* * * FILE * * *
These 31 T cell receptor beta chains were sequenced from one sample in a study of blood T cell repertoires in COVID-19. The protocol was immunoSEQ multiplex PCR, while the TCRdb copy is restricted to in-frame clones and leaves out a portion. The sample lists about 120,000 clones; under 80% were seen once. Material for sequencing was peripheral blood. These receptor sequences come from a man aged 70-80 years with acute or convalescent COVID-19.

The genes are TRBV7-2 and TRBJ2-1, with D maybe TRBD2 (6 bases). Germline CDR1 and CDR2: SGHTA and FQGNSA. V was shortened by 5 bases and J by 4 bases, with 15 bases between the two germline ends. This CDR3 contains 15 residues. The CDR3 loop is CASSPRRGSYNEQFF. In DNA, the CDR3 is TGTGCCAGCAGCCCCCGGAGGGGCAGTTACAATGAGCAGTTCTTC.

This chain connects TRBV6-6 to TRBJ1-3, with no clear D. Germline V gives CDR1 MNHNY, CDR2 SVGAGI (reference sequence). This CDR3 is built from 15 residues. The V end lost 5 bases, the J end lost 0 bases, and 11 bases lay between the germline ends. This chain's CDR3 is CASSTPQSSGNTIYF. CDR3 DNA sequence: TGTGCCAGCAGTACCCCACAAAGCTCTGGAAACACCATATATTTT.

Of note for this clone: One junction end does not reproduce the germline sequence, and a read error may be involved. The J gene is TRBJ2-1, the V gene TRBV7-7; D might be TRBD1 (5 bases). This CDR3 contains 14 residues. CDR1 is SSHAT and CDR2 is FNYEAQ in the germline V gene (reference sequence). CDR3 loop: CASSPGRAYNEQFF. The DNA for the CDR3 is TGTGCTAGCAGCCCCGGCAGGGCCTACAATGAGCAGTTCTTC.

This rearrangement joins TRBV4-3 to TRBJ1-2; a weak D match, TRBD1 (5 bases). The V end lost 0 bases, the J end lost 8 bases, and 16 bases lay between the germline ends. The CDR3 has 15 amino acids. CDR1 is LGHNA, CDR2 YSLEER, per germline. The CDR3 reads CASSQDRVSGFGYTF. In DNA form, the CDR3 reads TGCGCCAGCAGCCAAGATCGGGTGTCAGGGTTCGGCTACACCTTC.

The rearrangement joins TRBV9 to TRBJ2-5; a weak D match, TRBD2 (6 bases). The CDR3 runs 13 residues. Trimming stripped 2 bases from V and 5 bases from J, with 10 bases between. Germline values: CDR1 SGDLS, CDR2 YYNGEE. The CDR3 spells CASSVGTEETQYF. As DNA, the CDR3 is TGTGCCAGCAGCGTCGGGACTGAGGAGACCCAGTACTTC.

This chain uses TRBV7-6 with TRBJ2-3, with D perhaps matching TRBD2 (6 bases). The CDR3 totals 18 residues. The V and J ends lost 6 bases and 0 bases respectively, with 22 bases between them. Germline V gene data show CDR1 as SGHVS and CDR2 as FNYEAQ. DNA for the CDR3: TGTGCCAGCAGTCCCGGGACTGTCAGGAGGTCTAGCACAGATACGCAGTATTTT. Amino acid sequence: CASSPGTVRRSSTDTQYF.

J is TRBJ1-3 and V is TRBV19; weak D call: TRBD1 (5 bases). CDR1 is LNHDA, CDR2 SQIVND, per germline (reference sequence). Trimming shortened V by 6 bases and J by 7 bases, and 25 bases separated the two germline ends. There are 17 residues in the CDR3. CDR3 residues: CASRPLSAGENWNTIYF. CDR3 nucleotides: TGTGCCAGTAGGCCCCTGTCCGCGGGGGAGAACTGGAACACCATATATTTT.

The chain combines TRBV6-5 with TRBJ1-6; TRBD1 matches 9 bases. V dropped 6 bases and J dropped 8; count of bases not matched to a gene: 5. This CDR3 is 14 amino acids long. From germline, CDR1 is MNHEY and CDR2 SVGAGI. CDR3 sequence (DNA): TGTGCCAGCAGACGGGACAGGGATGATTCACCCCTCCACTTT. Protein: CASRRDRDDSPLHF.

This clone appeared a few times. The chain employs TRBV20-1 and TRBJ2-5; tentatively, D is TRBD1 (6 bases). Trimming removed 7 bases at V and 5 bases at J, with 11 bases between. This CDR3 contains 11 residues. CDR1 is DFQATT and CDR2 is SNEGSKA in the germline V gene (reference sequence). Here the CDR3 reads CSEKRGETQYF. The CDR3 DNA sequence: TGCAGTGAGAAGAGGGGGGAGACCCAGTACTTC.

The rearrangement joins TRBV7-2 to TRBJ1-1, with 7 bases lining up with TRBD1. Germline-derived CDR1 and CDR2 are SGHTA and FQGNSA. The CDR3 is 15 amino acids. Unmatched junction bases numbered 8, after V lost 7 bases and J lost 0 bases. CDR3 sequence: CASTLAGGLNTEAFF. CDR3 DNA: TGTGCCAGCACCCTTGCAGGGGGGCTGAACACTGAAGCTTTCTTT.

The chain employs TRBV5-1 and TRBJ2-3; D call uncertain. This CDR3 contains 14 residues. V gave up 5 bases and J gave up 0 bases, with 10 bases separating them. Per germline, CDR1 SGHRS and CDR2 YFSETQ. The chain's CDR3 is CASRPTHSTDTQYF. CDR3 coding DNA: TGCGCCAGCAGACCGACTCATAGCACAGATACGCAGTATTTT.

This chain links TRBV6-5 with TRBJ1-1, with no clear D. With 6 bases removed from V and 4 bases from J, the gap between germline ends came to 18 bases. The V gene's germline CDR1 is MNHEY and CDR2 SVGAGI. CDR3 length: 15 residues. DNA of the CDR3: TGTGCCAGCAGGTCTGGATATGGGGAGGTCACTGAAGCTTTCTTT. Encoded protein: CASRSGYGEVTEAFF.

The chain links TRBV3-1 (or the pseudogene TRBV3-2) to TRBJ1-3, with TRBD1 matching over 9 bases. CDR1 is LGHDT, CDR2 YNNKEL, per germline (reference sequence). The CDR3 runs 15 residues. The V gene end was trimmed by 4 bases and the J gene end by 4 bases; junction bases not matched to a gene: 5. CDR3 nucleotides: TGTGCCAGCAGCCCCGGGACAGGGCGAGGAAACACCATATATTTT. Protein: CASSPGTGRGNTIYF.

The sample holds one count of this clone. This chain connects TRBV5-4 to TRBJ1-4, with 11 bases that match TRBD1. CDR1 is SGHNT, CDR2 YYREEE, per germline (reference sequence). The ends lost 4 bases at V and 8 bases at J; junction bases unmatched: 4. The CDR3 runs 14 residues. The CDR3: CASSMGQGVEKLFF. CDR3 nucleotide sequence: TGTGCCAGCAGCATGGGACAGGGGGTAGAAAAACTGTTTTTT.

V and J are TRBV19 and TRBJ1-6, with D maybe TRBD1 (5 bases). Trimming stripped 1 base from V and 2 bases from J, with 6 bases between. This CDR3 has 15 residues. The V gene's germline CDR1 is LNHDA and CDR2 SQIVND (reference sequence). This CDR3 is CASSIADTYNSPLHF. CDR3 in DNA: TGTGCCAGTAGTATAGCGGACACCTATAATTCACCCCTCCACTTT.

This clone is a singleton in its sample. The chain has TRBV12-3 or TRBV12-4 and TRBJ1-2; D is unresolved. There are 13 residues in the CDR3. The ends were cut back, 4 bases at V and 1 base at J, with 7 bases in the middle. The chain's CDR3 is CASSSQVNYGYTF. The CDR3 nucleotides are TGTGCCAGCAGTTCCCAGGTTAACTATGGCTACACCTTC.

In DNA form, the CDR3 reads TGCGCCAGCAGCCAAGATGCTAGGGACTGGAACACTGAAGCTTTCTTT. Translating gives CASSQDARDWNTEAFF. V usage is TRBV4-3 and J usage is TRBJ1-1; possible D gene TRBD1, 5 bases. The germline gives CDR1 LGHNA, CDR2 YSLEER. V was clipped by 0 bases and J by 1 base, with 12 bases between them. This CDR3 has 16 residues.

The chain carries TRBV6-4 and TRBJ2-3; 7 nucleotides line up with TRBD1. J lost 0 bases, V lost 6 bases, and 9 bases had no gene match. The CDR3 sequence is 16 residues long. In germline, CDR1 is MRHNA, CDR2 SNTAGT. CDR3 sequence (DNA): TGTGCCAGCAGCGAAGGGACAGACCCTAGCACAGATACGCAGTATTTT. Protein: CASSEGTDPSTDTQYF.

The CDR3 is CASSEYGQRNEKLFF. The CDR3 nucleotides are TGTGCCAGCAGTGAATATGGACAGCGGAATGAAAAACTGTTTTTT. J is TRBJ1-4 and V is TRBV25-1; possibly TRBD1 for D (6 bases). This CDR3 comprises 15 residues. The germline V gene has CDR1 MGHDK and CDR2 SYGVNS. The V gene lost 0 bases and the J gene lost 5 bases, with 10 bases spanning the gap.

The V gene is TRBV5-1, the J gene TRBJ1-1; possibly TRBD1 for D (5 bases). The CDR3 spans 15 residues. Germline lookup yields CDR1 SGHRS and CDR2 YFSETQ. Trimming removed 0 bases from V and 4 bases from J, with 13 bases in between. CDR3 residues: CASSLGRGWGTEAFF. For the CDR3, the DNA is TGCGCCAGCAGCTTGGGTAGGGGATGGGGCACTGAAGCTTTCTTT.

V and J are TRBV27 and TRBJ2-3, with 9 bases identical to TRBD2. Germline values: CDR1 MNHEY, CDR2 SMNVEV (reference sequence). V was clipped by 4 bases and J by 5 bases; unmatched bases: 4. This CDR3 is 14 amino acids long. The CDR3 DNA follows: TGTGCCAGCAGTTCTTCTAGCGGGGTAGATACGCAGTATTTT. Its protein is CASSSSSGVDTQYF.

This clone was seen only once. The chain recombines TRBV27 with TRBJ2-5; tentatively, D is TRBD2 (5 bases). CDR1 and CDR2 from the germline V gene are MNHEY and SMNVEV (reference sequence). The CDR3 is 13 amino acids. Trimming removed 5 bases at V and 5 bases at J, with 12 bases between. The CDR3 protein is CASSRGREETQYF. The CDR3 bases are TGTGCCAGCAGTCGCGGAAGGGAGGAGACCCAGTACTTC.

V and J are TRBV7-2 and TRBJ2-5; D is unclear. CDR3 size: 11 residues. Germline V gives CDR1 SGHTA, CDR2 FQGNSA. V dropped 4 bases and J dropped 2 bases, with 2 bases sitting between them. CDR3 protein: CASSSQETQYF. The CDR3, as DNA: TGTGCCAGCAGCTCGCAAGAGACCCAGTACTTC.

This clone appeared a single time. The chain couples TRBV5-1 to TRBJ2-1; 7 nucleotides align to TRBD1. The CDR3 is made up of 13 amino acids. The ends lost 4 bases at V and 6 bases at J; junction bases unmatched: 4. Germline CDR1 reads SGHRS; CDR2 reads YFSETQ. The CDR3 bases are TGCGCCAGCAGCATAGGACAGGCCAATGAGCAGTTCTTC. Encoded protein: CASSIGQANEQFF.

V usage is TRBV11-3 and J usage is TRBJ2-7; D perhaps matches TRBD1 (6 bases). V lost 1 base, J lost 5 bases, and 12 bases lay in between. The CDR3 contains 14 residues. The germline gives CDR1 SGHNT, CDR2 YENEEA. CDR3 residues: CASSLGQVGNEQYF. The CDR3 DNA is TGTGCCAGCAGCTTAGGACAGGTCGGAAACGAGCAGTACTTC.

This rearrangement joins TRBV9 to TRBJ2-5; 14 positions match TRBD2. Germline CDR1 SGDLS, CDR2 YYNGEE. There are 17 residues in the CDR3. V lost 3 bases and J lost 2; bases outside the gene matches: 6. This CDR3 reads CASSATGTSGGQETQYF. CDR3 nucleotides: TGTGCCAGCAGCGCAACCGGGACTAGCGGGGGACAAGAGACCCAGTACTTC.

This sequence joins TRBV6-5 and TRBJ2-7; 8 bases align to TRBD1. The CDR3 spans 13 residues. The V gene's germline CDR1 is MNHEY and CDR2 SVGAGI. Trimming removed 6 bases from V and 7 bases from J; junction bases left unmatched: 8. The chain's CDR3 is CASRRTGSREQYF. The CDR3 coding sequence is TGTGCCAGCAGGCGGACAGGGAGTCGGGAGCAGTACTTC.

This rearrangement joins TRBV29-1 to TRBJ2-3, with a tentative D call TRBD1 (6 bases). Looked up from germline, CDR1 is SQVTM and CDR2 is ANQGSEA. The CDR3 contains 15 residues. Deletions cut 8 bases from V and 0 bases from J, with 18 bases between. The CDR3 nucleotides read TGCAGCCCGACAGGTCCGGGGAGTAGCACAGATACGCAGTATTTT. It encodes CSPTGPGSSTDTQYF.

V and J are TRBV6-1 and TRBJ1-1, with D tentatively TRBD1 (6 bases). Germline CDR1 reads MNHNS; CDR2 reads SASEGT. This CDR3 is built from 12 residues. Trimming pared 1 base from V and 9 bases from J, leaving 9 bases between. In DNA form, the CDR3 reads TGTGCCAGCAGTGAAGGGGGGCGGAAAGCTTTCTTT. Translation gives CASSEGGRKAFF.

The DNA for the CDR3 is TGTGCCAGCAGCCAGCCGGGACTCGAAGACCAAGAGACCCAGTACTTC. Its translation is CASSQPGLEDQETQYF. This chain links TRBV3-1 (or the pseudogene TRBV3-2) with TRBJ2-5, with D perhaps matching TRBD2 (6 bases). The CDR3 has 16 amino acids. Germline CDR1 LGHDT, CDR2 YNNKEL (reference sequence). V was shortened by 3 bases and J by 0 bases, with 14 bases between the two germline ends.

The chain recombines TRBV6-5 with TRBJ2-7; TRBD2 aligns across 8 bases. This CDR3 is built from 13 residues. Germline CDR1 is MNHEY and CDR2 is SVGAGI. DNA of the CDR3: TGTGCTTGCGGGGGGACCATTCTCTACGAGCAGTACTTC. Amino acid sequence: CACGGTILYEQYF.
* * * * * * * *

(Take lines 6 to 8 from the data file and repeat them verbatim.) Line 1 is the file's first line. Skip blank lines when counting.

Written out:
The rearrangement joins TRBV9 to TRBJ2-5; a weak D match, TRBD2 (6 bases). The CDR3 runs 13 residues. Trimming stripped 2 bases from V and 5 bases from J, with 10 bases between. Germline values: CDR1 SGDLS, CDR2 YYNGEE. The CDR3 spells CASSVGTEETQYF. As DNA, the CDR3 is TGTGCCAGCAGCGTCGGGACTGAGGAGACCCAGTACTTC.

This chain uses TRBV7-6 with TRBJ2-3, with D perhaps matching TRBD2 (6 bases). The CDR3 totals 18 residues. The V and J ends lost 6 bases and 0 bases respectively, with 22 bases between them. Germline V gene data show CDR1 as SGHVS and CDR2 as FNYEAQ. DNA for the CDR3: TGTGCCAGCAGTCCCGGGACTGTCAGGAGGTCTAGCACAGATACGCAGTATTTT. Amino acid sequence: CASSPGTVRRSSTDTQYF.

J is TRBJ1-3 and V is TRBV19; weak D call: TRBD1 (5 bases). CDR1 is LNHDA, CDR2 SQIVND, per germline (reference sequence). Trimming shortened V by 6 bases and J by 7 bases, and 25 bases separated the two germline ends. There are 17 residues in the CDR3. CDR3 residues: CASRPLSAGENWNTIYF. CDR3 nucleotides: TGTGCCAGTAGGCCCCTGTCCGCGGGGGAGAACTGGAACACCATATATTTT.